A Cook County judge has ordered the Better Government Association not to publish hundreds of pages of internal Chicago Public Schools records detailing the school drowning death of a 14-year-old with autism.
Circuit Court Judge Peter Flynn on Wednesday denied an emergency motion by the BGA to vacate his order, dismissing the argument that such a ruling was an illegal “prior restraint” on the rights of a free press.
In late January, a CPS lawyer supplied the BGA with investigative files and internal records related to the drowning during an ongoing lawsuit filed by the watchdog organization. Within days, however, the schools’ lawyer asked for the return of the documents, saying their release was a mistake.
An investigation of the 2017 drowning of Rosario Israel Gomez by the BGA and the Chicago Sun-Times raised questions about the supervision of a special-needs student who was allowed in a crowded pool even though he couldn’t swim and wasn’t required to wear a life vest. It also underscored broader doubts about the care given by CPS to its thousands of special-needs students.
In his ruling, Flynn ordered the BGA to delay publishing the records until at least Feb. 20 so he could review them to determine what portions should be released.
“Just hold your horses,” said Flynn during an hourlong hearing on Wednesday. “There is no emergency here in any meaningful way … I don’t think it’s a prior restraint. I think it’s efficient management of a case.
“I am not going to declare World War III in the context of this report,” Flynn said. “It just doesn’t make sense.”
Matt Topic, the BGA’s attorney, disagreed.
“The fact is your honor, to the press, any prior restraint is a declaration of World War III,” Topic said. “You have the press, which has a highly relevant important document that they obtained through nothing illegal and you are restraining them from publishing that document where they have an ethical and professional obligation.”
Topic said he intends to appeal Flynn’s decision, perhaps as an emergency petition to the Illinois Supreme Court.
Brendan Healey, a Chicago media lawyer who entered an appearance at Wednesday’s hearing on behalf of the Washington, D.C.-based Reporters Committee for Freedom of the Press, said he could not remember another case of a prior restraint order being issued in Illinois courts.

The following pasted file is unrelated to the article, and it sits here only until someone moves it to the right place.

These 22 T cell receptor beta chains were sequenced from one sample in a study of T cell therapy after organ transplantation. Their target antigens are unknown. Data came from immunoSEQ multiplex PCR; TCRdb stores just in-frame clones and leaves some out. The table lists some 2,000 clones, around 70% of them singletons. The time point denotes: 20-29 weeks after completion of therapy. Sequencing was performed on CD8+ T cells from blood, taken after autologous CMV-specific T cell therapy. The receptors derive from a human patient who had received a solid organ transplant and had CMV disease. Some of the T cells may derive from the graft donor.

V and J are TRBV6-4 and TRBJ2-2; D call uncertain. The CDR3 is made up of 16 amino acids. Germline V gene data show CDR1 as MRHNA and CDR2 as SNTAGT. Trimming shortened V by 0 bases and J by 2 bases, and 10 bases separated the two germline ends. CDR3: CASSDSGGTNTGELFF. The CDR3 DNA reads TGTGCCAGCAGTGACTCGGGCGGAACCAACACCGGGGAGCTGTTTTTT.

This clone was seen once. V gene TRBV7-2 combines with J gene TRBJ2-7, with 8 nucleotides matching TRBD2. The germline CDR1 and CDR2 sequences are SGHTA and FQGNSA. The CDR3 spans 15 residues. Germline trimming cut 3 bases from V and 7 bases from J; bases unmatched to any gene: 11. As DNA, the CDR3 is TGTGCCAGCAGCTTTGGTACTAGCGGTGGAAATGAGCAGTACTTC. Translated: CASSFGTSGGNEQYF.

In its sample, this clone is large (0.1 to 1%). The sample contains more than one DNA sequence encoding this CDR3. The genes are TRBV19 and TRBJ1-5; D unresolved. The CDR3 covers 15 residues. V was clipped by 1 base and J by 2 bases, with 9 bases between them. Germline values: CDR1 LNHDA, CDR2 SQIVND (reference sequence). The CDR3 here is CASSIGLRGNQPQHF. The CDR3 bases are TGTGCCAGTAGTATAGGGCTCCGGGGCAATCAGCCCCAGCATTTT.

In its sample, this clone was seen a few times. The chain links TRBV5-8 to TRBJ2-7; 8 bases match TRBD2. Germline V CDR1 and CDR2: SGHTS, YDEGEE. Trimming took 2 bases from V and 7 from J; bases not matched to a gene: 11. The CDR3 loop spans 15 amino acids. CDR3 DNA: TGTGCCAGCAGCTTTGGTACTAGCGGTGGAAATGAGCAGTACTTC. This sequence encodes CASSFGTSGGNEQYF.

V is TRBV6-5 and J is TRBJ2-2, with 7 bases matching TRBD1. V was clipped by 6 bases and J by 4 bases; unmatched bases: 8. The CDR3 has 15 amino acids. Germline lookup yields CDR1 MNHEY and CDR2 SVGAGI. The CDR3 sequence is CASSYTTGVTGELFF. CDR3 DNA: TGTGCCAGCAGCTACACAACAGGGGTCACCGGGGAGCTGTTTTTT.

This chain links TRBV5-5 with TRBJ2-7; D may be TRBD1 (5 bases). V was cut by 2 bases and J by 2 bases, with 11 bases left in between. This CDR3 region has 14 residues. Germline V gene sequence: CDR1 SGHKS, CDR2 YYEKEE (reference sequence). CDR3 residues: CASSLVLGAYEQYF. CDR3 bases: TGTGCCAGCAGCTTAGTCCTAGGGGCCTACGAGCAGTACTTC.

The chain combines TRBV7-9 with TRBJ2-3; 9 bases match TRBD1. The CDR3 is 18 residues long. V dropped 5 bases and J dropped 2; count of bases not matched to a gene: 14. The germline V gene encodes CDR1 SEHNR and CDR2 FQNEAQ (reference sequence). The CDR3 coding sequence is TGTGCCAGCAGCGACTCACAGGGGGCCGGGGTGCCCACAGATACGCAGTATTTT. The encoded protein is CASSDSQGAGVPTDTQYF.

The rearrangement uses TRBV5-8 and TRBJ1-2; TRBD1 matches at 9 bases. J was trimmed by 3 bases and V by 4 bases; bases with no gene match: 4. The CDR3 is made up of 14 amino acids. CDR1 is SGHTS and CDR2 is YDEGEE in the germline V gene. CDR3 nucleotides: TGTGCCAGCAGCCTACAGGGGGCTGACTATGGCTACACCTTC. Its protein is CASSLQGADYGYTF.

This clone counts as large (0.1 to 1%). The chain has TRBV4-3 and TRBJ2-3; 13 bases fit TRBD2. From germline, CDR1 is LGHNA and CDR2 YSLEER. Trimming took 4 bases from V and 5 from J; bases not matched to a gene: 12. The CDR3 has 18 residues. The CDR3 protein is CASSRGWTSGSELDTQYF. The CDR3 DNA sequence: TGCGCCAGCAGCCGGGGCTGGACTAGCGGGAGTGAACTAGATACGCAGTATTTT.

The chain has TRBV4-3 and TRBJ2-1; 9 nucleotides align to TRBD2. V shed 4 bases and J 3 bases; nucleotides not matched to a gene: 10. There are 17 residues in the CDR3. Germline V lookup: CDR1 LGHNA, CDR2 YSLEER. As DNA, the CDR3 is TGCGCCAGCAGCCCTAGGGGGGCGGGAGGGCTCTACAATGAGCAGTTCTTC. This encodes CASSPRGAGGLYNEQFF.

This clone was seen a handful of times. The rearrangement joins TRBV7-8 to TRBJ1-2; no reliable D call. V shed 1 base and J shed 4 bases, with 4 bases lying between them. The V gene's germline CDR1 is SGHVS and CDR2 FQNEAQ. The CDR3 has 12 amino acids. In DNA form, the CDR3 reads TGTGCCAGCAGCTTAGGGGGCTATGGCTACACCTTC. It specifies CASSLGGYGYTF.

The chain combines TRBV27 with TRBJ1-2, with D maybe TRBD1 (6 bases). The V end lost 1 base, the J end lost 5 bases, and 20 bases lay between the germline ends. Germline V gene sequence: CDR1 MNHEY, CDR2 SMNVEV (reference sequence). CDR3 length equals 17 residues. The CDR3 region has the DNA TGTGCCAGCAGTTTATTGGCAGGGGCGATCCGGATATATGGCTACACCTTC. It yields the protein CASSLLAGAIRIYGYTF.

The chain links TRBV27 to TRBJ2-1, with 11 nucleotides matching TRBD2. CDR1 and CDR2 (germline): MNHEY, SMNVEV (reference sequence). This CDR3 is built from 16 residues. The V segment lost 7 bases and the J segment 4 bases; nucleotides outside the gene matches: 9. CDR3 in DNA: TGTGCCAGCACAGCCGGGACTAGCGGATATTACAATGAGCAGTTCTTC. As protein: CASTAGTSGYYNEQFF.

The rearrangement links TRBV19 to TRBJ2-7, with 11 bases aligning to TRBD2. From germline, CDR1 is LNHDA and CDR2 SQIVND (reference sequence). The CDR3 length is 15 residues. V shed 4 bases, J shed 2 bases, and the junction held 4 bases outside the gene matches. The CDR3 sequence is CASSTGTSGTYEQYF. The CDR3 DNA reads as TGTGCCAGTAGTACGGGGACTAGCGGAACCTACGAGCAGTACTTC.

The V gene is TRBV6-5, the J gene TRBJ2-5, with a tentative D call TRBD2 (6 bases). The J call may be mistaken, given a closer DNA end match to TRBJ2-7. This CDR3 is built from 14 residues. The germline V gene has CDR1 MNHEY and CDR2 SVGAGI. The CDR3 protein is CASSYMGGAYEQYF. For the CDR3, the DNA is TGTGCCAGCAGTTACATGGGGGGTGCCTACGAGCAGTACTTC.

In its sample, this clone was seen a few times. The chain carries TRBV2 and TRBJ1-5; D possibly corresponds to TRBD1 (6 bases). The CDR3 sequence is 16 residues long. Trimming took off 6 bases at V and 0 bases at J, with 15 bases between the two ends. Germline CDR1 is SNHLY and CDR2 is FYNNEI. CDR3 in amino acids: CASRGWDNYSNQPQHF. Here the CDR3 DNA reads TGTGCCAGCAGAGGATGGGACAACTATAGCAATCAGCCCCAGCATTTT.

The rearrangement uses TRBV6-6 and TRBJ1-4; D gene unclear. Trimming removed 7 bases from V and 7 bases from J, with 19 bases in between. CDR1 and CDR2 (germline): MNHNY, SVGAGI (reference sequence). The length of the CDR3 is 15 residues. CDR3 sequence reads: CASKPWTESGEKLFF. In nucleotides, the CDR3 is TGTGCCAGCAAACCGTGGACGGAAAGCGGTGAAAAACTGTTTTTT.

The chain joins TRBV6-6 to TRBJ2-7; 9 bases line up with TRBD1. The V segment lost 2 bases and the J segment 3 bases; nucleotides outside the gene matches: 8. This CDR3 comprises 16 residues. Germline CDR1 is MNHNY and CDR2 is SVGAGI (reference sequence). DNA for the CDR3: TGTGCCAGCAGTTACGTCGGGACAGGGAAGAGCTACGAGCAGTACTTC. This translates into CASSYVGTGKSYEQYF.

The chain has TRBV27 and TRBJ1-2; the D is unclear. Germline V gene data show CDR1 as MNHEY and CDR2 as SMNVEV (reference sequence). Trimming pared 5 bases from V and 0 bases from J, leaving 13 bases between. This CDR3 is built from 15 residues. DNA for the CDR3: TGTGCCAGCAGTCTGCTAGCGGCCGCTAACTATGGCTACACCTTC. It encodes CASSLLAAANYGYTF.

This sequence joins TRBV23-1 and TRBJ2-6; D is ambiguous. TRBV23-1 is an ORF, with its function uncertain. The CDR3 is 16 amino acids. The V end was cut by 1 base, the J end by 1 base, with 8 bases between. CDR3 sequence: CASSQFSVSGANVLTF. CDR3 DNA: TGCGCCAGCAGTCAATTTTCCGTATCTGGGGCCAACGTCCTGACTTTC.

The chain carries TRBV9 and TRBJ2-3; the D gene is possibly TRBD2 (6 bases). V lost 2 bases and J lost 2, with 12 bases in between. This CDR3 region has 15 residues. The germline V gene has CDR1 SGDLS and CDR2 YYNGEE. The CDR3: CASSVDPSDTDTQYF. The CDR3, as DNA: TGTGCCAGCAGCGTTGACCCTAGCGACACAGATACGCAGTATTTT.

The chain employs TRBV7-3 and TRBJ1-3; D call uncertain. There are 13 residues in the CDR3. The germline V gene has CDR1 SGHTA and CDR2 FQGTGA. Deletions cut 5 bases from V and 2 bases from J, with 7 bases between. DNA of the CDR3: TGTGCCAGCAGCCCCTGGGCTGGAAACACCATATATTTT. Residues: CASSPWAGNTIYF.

Under long-established U.S. Supreme Court precedent, prior restraint of the press is prohibited except in the most extreme circumstances, such as true threats to national security.
“It’s a big deal,” said Healey, who said there has never been a case where the U.S. Supreme Court has upheld a prior restraint order against the media. “When the press is told they can’t speak about something they have lawfully obtained, that presents a serious constitutional issue, and the threshold for overcoming that is really very high.”
Flynn said the BGA is trying to play “gotcha” and obtained the documents through an inadvertent disclosure through a court proceeding.
“No, they obtained it by doing nothing other than seeking the document that was given to them,” Topic said.
Past reporting by the BGA and the Sun-Times about Rosario’s death relied on police records and interviews with staff members in the pool the day he drowned and raised questions about a lack of proper supervision by CPS personnel. One witness said they tried to get the attention of a staff member to no avail as Rosario’s body lay at the bottom of the deep end of the pool at Kennedy High School on the Southwest Side.
In the wake of the tragedy CPS fired three employees, including the lifeguard on duty that day. It disciplined two others, and instituted new rules about pool safety.
CPS attorney Mara Warman told Flynn on Wednesday that her office is precluded by law from releasing student records without a judge’s order, and asserted that CPS was trying to “claw back” the mistakenly released records to both follow the law and preserve student privacy.
“We had no intention to tender that report without an order from your honor,” Warman said.
Flynn, a graduate of Yale Law school and a Cook County judge since 1999, said he will try by Feb. 20 to make his decision on what portions of the records should be made public and what should be redacted.
“We are where we are and we’ve got to where I think we ought to be, and I’m done, for the moment,” he said.